This is the fifth in a series of blogs that explores a range of topics related to these issues and will naturally evolve as events unfold and facts reveal themselves. The blogs are in no way intended to provide scientific or health expertise, but rather focus on the implications and options for service delivery organizations.
These insights are based on our ongoing interactions with organizations operating in impacted areas, our expertise in global service delivery, and our previous experience with clients facing challenges from the SARS, MERS, and Zika viruses, as well as other unique risk situations.
A month ago the equity markets were hitting all-time highs, but as I write this, the Dow Jones Industrial Average is down about 30%, largely due to the actions being taken to control the spread of COVID-19. Simply put, many enterprises are shutting down and pulling back – preserving cash, cancelling projects, delaying investments, and freezing hiring and/or laying off employees. We are truly living in unprecedented times.
However, through the confusion and panic, leading enterprises are demonstrating their preparedness in this difficult business environment, putting their leadership and digital business models on display. Amazon is pivoting quickly, responding to the crisis by not accepting new inventory to their warehouses other than medical and household staples, extending delivery hours and quickly hiring 100,000 additional employees to meet demand, while raising employee wages by $2/hour through April.
Other lessons from a less dominant company includes a Chinese cosmetics company, Lin Qingxuan, which was forced to close 40% of its stores in China (and 100% in Wuhan) during the peak of the crisis. The company quickly redeployed sales resources to their online presence to influence customers and drive online sales, resulting in 200% sales growth over prior year sales for the same period according to Harvard Business Review
. In another example, luxury brand LVMH, which owns Louis Vuitton and Fendi, has repurposed its perfume manufacturing lines to make hand sanitizer, a move that may win the hearts of consumers as the crisis diminishes.
Clearly, this crisis demonstrates just how quickly consumer and business demands can change. If your business model is not designed to absorb these impacts, you most likely have been severely affected. Leading enterprises are already planning for the end of this crisis. China is seeing a dramatic decrease in the number of new COVID-19 cases, factories are reopening, workers are returning to their jobs, and companies such as Dow Inc. are actually seeing increasing demand for goods in China.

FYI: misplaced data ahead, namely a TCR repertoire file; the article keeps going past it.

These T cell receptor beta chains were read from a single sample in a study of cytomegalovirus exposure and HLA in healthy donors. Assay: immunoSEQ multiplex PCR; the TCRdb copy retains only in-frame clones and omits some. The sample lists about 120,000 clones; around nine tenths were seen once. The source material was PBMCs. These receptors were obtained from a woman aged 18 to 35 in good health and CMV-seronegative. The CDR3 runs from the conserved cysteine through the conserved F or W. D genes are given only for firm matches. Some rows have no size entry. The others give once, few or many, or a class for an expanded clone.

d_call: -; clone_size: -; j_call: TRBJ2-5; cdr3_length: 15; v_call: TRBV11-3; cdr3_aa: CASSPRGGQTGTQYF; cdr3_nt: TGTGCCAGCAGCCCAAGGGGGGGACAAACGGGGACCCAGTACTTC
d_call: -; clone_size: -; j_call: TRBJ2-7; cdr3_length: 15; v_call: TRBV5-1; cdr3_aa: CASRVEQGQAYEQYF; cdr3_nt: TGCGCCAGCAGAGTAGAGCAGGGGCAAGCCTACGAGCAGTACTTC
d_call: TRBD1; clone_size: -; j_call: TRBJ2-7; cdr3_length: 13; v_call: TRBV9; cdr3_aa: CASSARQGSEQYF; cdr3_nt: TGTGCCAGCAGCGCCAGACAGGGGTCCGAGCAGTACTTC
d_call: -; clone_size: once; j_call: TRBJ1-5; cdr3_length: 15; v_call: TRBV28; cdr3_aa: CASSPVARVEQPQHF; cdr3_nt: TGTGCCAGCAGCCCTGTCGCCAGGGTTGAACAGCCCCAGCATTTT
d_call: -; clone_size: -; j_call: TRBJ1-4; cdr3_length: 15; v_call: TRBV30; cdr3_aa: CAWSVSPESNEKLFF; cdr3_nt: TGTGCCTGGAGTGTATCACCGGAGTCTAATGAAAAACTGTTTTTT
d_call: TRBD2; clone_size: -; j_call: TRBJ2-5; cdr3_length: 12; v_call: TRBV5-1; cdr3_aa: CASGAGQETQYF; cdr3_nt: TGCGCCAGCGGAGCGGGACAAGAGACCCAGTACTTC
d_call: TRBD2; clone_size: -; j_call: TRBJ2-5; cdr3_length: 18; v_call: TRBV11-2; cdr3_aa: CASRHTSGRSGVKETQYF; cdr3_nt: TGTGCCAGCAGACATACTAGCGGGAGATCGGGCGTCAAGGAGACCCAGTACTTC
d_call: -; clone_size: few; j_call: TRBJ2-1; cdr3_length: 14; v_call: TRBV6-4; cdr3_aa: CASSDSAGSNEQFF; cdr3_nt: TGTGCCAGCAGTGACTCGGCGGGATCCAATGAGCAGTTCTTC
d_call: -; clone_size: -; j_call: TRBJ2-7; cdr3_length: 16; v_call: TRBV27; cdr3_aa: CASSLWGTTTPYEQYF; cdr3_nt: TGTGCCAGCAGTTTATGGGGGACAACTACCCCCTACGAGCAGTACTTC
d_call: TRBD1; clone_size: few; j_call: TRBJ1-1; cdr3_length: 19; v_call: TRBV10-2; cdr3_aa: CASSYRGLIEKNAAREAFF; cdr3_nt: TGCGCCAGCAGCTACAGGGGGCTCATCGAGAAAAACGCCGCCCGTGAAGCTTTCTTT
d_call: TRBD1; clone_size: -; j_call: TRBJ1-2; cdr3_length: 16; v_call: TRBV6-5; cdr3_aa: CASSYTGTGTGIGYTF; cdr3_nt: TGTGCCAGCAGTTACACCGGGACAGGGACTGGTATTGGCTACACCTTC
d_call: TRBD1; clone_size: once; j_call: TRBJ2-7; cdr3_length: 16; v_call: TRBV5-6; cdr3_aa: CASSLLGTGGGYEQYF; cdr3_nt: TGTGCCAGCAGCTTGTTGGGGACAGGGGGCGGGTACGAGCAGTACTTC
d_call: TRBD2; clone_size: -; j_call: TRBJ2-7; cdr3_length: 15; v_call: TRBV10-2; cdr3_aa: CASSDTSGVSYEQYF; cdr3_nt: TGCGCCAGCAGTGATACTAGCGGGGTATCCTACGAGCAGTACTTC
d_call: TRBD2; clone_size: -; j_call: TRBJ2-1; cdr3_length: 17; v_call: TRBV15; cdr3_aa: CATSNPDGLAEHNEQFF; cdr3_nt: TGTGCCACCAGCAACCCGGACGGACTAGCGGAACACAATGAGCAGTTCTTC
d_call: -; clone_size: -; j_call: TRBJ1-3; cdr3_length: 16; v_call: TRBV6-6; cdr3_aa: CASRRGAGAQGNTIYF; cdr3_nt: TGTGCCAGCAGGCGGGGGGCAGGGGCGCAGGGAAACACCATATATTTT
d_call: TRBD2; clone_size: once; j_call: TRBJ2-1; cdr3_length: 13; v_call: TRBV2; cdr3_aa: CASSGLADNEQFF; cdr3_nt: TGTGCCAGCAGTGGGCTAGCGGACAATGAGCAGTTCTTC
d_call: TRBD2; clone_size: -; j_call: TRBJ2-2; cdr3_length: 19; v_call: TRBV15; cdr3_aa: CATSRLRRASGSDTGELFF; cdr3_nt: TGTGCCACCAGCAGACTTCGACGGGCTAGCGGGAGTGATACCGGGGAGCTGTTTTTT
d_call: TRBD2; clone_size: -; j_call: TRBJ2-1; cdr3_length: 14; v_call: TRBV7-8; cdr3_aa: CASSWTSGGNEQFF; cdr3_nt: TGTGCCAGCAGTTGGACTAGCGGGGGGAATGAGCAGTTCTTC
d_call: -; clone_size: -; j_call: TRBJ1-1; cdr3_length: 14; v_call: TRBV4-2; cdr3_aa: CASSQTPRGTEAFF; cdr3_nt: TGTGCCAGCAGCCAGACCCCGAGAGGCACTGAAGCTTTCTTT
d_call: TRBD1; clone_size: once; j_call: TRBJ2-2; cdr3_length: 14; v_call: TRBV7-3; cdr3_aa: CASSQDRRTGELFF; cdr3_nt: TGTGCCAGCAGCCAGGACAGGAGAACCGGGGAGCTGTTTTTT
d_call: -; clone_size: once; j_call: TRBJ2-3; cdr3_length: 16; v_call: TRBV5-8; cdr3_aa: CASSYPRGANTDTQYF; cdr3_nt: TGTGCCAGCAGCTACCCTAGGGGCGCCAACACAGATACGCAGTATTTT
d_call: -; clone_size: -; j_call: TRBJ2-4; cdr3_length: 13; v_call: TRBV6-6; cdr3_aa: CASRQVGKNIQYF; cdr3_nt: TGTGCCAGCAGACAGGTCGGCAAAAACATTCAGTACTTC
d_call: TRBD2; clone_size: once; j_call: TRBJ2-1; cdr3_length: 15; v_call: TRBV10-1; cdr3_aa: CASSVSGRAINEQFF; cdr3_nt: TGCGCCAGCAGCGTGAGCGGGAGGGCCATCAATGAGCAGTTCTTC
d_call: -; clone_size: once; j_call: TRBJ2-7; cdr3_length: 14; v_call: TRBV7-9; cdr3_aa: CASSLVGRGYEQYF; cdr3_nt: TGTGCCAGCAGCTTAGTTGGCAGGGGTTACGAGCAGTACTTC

If you were one of the companies on the outside looking in, now is the time to act so that the next crisis does not catch you on your heels. To fortify your business model, start by doing the following:
- Review the alignment of your business strategy, business model, and core processes. The evolution of many enterprises focused on one area – such as client interactions – while overlooking other processes – such as such as manufacturing, supply chain, distribution, or accounting. The entire value chain must work in harmony when facing dramatic shifts in the business environment.
- Develop your perspective of the “new normal,” and quickly make adjustments. Do your customers still want to do business with you in the manner they did before the crisis, or will they expect a new normal? Do you really understand your customers’ buying behaviors? This crisis may have a significant impact on how you conduct business in the future as you learn new habits such as remote work, virtual collaboration, enhanced e-commerce, and improved visible business tracking.
- Understand what drives your value – outsource everything else to more capable providers. Dedicated outsourcing providers invest in their core business and strive to offer world-class services so that you can focus on your core value drivers. While outsourcing will drive cost efficiencies, you should expect it also to drive quality, flexibility, and agility of non-core processes that can better enable your business model.
- Review the alignment of strategic third parties to your business model. Many enterprises do not understand the value of a vendor management organization (VMO) until a strategic partner fails them. A VMO ensures alignment to the business model and selection of the right providers and suppliers to ensure they can move at the speed that your business model requires.
- Ensure your organization structure is aligned to your business model. To deploy as quickly and decisively as Amazon, Lin Qingxuan, and LVMH, you must have an organization that is innovative, empowered, aligned, and prepared. If your organization structures have not evolved as your customers have, you may want to review the reporting structures, spans and layers, and internal governance models to be certain you can address quickly changing business environments.
While this crisis has not yet peaked in many parts of the world, it is not too early to begin planning for a recovery and the new normal. Leading companies are monitoring the situation while also pushing forward with transformation and cost saving plans, incorporating changes with new learnings. This is not the first time we have been here, and it certainly will not be the last. Now is the time to not panic, but be bold and forge ahead.
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